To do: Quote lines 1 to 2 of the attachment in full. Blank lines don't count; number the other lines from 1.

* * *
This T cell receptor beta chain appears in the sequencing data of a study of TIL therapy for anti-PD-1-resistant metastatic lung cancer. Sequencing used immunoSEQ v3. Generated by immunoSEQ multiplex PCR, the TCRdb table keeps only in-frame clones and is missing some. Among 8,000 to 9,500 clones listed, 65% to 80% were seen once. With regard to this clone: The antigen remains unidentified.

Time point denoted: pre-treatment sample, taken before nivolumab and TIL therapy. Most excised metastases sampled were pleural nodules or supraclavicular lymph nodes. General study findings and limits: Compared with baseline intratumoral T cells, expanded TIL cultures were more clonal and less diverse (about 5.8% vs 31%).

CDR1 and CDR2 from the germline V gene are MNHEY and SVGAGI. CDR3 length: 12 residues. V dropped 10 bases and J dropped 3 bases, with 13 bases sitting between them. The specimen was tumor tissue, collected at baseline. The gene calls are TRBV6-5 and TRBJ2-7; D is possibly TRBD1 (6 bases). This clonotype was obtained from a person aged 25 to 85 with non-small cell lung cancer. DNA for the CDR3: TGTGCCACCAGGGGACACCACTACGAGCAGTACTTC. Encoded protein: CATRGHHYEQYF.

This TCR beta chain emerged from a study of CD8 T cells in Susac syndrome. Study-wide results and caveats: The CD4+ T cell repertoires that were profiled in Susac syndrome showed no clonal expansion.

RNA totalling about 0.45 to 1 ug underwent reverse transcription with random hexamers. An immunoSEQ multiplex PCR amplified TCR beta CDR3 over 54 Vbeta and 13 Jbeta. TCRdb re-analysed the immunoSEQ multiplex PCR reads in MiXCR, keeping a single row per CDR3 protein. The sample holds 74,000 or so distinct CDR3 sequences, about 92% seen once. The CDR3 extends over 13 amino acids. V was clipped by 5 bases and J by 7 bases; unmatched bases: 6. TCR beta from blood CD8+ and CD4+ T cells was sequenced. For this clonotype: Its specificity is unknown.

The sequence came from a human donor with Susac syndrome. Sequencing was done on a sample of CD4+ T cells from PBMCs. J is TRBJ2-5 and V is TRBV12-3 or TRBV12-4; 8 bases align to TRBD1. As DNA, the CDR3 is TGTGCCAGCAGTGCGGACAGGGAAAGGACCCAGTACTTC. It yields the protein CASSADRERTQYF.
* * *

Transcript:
This T cell receptor beta chain appears in the sequencing data of a study of TIL therapy for anti-PD-1-resistant metastatic lung cancer. Sequencing used immunoSEQ v3. Generated by immunoSEQ multiplex PCR, the TCRdb table keeps only in-frame clones and is missing some. Among 8,000 to 9,500 clones listed, 65% to 80% were seen once. With regard to this clone: The antigen remains unidentified.

Time point denoted: pre-treatment sample, taken before nivolumab and TIL therapy. Most excised metastases sampled were pleural nodules or supraclavicular lymph nodes. General study findings and limits: Compared with baseline intratumoral T cells, expanded TIL cultures were more clonal and less diverse (about 5.8% vs 31%).